In Navarette, an emergency call was placed by an unidentified individual alleging that a silver Ford F150 pickup truck had ran her off the road on California’s Highway 1, and who was even able to give the truck’s license plate number. Police followed the truck and — although they didn’t personally observe it being driven dangerously — pulled it over just to be on the safe side. (For those who have never traveled Highway 1 before, there are a lot of tight turns around steep cliffs involved.) In questioning the driver, the officers caught a whiff of marijuana, leading to the discovery of four large bags of the stuff in the truck bed. Navarette and his passenger sought to suppress the evidence, contending that the officers had to have independently observed something to give them a reasonable suspicion to stop the vehicle, an argument the lower courts didn’t go for. Would the Supreme Court?

Nope. Justice Thomas wrote that reasonable suspicion allowed police to rely on information beyond what they had personally observed, provided they reasonably believed that information was reliable. Under the facts of the case, the tip had sufficient indicators of reliability for the officers to make the stop without spending a significant amount of time observing the vehicle for an independent assessment.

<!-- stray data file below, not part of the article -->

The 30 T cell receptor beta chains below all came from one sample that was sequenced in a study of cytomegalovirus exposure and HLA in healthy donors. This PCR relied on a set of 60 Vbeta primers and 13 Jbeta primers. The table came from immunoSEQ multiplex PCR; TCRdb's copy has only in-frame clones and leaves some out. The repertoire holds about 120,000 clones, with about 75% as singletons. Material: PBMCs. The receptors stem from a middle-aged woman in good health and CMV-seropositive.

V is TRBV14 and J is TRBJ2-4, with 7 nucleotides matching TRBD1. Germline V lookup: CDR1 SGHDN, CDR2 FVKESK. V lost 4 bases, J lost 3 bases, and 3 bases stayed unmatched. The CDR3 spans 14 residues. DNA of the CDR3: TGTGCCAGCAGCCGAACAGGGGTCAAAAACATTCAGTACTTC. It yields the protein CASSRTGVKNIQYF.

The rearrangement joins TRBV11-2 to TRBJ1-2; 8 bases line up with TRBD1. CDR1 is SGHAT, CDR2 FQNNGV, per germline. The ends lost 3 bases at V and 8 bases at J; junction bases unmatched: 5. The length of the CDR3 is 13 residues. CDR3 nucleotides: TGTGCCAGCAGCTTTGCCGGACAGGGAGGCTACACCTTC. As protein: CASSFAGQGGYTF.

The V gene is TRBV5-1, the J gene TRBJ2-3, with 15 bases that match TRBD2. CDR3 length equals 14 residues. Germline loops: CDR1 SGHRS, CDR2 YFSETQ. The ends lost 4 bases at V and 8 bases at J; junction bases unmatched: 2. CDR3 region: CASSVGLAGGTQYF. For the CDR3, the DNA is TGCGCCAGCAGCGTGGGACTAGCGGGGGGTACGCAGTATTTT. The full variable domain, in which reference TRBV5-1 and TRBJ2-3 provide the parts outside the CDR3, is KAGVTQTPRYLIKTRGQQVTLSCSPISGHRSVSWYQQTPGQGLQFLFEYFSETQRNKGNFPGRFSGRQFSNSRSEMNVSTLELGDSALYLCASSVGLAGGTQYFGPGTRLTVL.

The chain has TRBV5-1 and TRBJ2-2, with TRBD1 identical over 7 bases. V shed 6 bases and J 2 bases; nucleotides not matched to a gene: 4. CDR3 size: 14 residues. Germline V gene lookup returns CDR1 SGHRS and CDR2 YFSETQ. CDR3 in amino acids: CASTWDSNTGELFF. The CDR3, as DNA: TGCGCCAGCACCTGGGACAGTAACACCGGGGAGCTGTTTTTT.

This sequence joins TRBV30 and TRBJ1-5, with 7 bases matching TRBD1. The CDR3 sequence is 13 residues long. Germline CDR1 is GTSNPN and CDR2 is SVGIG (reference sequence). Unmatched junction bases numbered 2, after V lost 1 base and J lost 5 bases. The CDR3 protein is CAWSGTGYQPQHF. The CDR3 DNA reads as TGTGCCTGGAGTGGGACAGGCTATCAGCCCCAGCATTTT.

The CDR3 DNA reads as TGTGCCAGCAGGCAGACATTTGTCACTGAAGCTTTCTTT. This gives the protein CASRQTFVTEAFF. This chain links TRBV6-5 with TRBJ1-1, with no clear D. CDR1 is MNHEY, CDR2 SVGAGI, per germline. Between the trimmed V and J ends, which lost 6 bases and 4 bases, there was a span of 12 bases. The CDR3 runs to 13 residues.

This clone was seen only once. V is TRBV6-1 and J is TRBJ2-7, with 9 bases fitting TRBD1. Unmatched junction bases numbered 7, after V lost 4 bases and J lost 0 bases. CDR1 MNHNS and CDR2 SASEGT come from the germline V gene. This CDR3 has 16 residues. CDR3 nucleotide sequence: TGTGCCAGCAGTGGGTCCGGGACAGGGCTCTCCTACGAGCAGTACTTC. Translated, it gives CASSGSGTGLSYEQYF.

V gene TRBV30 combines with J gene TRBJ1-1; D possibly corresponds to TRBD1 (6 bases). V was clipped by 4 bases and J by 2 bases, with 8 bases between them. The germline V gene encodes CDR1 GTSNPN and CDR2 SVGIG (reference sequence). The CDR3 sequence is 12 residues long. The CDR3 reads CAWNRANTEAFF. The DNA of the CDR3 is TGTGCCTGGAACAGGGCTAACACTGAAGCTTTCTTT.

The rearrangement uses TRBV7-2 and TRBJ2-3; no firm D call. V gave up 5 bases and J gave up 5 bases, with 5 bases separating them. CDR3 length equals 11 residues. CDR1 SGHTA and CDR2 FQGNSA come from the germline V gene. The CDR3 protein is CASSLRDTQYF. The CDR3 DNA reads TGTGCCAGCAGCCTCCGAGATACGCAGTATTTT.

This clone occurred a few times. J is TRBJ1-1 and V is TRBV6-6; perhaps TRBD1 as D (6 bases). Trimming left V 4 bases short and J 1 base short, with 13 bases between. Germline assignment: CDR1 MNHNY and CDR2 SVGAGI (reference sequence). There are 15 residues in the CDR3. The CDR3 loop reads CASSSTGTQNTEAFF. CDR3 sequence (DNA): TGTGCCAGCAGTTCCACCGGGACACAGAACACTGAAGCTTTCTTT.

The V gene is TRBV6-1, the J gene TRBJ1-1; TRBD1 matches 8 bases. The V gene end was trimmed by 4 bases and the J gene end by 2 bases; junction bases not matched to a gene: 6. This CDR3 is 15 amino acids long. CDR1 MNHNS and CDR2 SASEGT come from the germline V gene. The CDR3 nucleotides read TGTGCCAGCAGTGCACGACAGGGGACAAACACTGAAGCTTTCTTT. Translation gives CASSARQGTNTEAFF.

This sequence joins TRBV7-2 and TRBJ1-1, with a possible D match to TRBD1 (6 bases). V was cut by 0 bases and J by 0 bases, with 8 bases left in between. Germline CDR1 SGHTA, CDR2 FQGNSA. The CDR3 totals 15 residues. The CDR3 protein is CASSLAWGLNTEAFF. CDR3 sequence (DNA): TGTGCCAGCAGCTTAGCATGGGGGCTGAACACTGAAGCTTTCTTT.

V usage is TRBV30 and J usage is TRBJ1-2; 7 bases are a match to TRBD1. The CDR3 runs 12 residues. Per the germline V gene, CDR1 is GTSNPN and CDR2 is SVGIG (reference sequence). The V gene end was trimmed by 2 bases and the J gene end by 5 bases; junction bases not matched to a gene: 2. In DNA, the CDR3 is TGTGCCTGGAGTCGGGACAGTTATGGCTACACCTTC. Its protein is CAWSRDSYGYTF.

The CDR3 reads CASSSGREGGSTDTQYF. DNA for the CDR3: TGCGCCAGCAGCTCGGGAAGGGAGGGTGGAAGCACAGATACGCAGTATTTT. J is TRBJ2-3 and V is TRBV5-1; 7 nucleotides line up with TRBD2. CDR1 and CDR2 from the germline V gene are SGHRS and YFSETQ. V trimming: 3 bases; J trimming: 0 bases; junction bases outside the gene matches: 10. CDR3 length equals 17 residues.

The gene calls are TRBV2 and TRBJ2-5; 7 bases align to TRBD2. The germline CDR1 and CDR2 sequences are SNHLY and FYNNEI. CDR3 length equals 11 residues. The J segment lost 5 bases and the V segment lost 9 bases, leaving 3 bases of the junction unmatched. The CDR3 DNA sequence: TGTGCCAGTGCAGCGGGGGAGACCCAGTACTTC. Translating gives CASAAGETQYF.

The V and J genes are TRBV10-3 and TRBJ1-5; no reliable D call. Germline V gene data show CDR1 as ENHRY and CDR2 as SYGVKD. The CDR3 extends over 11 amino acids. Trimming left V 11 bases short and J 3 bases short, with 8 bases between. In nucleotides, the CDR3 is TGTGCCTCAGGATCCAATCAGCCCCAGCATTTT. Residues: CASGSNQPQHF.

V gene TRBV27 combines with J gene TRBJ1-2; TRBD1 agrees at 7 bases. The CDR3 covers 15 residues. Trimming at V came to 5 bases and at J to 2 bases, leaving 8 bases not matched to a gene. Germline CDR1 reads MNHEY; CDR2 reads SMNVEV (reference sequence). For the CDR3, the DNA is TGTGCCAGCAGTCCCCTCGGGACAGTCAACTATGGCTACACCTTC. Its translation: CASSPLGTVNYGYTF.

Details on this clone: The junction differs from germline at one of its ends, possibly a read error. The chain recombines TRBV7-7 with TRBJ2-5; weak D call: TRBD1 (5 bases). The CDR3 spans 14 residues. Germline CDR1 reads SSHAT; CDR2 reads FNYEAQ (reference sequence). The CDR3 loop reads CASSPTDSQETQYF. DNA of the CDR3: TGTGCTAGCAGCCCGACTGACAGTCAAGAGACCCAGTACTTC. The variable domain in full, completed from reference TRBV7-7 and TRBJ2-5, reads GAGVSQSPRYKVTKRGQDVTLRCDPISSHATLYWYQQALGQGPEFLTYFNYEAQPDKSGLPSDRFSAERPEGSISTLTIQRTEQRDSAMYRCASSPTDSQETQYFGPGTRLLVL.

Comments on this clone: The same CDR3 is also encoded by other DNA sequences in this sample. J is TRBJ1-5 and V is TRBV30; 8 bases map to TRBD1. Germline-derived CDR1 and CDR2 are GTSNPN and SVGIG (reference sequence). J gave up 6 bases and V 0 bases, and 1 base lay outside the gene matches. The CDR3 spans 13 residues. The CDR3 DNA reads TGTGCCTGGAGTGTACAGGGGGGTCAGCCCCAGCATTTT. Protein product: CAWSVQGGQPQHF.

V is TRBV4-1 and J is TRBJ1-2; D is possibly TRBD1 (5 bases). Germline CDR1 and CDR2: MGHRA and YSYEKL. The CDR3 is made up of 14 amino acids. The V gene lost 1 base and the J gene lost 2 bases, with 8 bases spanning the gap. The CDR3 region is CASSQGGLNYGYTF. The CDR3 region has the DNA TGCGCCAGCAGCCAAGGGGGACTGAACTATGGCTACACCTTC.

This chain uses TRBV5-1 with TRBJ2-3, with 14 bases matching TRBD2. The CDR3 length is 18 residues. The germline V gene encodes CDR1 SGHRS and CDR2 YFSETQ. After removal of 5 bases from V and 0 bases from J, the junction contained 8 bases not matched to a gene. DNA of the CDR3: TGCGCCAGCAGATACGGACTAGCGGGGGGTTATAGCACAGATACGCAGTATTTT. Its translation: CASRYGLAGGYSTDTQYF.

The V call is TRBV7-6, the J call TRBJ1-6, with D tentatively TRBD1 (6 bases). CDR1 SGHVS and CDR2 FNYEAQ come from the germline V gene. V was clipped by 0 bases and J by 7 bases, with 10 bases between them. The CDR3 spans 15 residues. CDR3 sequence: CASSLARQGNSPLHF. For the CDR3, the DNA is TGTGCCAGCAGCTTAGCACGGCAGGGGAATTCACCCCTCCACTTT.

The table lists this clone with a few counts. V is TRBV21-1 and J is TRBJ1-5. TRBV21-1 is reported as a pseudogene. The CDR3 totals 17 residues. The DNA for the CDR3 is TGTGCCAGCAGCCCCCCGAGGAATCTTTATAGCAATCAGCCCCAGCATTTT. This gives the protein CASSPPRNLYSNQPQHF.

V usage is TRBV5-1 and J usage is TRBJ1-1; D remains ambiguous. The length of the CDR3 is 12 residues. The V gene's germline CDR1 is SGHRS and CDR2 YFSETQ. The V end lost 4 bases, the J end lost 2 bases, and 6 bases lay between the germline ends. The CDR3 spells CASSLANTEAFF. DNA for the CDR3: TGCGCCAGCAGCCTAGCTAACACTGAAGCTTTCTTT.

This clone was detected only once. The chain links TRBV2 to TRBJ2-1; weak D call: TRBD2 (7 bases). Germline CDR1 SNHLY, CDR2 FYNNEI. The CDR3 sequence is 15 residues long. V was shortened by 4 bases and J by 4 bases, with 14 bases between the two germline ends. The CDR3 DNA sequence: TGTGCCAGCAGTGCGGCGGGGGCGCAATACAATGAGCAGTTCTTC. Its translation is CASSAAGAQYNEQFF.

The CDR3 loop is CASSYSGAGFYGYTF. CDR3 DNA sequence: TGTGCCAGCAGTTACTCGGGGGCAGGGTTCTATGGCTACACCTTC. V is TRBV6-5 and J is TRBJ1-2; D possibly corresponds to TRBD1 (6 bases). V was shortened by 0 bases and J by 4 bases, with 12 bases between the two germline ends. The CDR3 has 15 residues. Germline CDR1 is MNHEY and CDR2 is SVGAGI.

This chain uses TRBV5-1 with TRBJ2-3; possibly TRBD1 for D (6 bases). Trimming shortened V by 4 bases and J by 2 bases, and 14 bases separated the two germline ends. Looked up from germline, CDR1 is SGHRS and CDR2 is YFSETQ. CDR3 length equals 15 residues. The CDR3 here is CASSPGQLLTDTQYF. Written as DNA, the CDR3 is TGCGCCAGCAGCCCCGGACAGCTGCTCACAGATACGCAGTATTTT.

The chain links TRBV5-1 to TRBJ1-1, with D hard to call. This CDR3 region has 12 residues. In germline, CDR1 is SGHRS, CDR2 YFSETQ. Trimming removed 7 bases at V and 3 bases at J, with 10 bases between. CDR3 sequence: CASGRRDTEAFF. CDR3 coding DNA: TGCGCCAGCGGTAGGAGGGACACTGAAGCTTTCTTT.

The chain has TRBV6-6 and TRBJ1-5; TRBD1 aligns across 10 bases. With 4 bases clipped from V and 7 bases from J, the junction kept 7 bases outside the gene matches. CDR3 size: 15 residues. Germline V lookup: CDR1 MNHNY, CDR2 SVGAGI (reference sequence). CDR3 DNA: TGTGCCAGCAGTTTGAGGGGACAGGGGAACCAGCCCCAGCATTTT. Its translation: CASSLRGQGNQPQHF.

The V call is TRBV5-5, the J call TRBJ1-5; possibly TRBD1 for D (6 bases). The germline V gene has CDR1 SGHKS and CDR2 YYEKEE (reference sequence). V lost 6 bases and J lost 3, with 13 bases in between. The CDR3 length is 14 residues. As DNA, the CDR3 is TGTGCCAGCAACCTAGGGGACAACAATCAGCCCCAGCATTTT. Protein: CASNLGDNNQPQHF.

First giving a shout-out to SCOTUSblog’s legendary Supreme Court correspondent Lyle Denniston — a former Baltimore Sun legal journalist — for his coverage and analysis of the case, Judge Murphy agreed with the majority and analogized the case to one he recalled from his early days in the Baltimore City State’s Attorney’s Office, Evans v. State. In Evans, an individual stopped police officers and claimed he had just been robbed and assaulted and could identify the perpetrator. Riding in the officer’s vehicle, he pointed out the alleged robber in another car, and the officer made the arrest, finding a stash of drugs and guns in the process. Problem: Somewhere in the middle of this scene, the supposed victim bolted and was nowhere to be found. Evans later claimed he had been set up by a guy he had taken drugs from earlier but hadn’t robbed or assaulted. What the truth was didn’t ultimately matter; the appellate court held the information available to the officer was sufficiently trustworthy to justify the arrest.